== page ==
Returning military now fight for the environment - CBS News 8 - San Diego, CA News Station - KFMB Channel 8

Returning military now fight for the environment

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SAN DIEGO (CBS 8) — They fought for our country and now they're getting ready to take on a new battle - saving the environment. 

The organization is called Force Blue and it's on a special mission to restore wildlife. 

A video courtesy of Force Blue says it all. It's bleak, lost its color, and lacks sea life. That is what a dying coral reef looks like. Fixing it, is now one Marine's mission.  

"If we don't do something, because they're in crisis, if we don't save them it's gonna have immense after effects for the rest of our world," said Rudy Reyes. 

Reyes is a former marine - a scout sniper who did tours in Iraq, Afghanistan, Pakistan and Africa.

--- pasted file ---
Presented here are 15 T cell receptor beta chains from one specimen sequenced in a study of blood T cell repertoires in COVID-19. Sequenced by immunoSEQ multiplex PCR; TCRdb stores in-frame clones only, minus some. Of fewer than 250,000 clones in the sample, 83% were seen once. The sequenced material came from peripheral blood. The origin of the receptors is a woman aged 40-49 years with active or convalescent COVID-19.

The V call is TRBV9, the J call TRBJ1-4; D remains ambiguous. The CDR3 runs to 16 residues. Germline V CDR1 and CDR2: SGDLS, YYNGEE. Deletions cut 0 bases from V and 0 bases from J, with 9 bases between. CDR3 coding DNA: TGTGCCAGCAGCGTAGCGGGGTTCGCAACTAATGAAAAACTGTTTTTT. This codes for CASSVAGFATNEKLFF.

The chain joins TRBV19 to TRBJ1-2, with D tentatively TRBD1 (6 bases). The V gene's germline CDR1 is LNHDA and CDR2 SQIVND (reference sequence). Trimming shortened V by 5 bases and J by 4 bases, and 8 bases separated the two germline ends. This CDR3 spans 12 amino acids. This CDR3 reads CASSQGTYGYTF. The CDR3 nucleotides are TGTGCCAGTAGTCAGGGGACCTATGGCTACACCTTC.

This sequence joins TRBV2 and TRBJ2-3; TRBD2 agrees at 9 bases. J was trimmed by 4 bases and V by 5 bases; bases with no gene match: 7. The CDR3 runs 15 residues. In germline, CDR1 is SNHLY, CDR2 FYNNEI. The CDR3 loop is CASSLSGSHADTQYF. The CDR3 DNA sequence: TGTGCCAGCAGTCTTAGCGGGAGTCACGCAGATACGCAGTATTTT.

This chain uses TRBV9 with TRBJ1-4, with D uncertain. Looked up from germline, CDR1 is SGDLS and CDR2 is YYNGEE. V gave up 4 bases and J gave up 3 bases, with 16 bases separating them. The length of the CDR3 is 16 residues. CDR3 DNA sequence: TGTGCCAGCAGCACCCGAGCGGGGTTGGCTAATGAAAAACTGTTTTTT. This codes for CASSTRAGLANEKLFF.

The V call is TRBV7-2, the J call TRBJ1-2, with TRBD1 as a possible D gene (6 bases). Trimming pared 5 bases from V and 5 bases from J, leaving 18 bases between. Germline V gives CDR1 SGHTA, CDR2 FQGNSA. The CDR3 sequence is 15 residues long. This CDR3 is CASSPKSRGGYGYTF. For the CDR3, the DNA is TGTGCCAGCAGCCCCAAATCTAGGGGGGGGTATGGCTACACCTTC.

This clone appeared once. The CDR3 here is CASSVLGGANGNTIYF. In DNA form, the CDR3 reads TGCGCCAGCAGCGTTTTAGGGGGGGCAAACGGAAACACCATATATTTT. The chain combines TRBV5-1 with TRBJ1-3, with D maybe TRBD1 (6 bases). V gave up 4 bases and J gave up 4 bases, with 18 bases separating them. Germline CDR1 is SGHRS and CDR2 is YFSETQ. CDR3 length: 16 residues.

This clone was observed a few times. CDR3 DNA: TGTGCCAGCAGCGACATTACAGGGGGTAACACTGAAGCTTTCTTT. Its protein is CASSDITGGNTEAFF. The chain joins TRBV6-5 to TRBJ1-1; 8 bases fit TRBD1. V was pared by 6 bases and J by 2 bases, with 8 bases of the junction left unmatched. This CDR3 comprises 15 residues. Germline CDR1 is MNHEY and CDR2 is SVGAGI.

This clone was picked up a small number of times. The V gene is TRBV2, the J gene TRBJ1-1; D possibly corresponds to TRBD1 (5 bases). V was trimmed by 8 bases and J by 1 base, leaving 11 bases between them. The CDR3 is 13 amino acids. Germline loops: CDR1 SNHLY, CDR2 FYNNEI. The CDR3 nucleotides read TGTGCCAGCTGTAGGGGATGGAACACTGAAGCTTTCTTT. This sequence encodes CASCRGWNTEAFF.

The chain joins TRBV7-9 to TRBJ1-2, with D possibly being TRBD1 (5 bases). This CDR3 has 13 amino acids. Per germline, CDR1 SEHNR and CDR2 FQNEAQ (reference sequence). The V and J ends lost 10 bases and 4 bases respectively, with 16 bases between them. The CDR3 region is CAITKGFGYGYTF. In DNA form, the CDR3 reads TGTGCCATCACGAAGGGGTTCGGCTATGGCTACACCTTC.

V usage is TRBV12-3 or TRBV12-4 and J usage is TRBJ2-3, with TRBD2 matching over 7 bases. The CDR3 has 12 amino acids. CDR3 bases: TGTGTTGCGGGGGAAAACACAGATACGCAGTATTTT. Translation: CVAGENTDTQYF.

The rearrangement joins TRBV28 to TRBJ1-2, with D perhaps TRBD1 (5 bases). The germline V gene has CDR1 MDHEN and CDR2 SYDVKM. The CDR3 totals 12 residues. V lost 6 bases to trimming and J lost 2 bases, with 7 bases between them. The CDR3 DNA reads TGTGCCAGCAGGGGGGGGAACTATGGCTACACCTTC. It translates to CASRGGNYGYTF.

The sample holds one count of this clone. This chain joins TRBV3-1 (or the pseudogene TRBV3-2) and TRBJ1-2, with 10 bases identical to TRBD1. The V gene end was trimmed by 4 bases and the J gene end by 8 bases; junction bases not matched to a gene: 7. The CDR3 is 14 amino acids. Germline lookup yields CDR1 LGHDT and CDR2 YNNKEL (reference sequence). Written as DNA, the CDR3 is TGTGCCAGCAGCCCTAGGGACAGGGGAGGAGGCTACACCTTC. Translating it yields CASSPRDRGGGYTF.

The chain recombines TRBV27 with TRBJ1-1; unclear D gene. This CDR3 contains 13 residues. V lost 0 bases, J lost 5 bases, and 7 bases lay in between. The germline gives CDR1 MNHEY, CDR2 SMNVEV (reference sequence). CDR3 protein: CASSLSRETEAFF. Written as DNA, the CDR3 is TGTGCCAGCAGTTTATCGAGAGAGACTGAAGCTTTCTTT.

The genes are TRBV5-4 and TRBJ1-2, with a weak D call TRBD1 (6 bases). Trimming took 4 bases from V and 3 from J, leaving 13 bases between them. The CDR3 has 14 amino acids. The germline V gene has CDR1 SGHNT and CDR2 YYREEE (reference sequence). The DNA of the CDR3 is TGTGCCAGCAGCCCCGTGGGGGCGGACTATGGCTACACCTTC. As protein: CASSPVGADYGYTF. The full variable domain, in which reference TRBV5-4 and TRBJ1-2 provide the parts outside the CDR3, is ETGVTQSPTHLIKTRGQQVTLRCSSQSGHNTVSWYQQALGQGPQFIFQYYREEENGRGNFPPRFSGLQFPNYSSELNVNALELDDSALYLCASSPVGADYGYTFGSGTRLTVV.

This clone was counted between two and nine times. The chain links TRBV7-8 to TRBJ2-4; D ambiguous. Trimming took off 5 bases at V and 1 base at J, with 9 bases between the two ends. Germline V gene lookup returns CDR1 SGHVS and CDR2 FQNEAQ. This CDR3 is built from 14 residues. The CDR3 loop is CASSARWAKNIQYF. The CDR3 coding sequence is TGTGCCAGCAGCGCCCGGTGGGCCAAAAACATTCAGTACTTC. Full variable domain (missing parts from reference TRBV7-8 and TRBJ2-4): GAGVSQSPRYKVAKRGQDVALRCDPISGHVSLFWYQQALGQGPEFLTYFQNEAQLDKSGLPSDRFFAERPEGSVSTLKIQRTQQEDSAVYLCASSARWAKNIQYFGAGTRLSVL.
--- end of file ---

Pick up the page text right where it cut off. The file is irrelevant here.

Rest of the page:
He says life after the military wasn't easy, but one day several of his friends took him SCUBA diving. He had done dives for missions in the past, but this was different.  
"In the most beautiful ocean in the world, 85 degrees, 120 ft.-visibility - I'm seeing all these beautiful God's creatures, in the reefs and in the wrecks, and it started healing me," Reyes said. 
And he wants to pass that healing on, it's why he started Force Blue; a charity for former members of the military that takes them diving to repair coral reefs. 

"We are now using our aquatic skills, our sub-surface skills with rebreathers and high-end dive equipment to rebuild and replant coral reefs around the world," said Reyes. 

"They are a mission who needs warriors, and we are warriors that need a mission." 

Reyes says having a mission is so important once you're out of the military, especially since that's all they know. 

"When we don't have that framework, there's an emptiness in life. There's a vacuum in your life and the pain of having an emptiness. And a feeling that maybe your best years were behind you," Reyes said. "It drives men into depression." 

Rudy hopes his new program drives out the depression through diving.  

"My brothers need this," Reyes said. "They can get some healing and commune with nature, because that makes us feel good. Makes us feel connected."

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